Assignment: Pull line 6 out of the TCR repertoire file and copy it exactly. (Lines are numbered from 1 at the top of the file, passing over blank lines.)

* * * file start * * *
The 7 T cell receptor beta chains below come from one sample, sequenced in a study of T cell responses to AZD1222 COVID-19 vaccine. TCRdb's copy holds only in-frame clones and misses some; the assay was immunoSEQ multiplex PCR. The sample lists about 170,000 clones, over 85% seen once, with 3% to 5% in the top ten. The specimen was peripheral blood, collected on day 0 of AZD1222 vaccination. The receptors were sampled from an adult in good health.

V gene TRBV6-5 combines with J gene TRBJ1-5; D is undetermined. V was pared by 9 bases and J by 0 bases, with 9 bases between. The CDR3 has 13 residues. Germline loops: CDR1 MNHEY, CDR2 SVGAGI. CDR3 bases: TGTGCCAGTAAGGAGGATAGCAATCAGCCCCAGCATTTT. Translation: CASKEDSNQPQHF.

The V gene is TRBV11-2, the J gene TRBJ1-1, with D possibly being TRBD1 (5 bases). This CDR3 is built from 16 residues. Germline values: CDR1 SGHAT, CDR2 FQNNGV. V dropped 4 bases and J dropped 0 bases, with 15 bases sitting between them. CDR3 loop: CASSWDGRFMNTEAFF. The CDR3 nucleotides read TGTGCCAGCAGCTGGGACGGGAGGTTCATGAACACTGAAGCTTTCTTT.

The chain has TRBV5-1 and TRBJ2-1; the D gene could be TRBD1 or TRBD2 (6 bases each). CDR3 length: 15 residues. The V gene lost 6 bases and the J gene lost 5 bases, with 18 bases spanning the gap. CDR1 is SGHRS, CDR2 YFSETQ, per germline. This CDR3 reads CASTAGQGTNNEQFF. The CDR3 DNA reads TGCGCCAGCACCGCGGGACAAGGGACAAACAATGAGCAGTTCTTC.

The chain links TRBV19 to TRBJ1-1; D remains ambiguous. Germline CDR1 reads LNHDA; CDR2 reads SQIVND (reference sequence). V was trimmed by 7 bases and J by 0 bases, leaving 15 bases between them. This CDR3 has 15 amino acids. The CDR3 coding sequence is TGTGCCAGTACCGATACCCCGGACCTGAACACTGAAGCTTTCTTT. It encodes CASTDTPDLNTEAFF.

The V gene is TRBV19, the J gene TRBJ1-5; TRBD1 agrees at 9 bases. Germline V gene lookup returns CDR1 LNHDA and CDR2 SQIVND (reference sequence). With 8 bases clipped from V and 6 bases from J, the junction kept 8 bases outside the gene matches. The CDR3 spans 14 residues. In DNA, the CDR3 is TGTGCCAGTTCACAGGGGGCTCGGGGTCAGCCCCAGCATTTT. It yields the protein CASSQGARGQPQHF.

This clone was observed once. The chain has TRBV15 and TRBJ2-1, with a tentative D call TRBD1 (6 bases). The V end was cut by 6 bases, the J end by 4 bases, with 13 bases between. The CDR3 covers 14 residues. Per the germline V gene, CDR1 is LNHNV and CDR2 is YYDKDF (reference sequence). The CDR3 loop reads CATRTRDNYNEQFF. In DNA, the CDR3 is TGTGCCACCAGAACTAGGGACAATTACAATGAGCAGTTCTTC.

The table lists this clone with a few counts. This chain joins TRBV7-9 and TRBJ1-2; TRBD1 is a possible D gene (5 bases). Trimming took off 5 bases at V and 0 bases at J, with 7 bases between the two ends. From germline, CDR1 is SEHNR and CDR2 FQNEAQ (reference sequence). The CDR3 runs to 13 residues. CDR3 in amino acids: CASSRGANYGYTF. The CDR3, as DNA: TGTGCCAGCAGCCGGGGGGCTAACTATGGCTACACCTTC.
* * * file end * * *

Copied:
The V gene is TRBV19, the J gene TRBJ1-5; TRBD1 agrees at 9 bases. Germline V gene lookup returns CDR1 LNHDA and CDR2 SQIVND (reference sequence). With 8 bases clipped from V and 6 bases from J, the junction kept 8 bases outside the gene matches. The CDR3 spans 14 residues. In DNA, the CDR3 is TGTGCCAGTTCACAGGGGGCTCGGGGTCAGCCCCAGCATTTT. It yields the protein CASSQGARGQPQHF.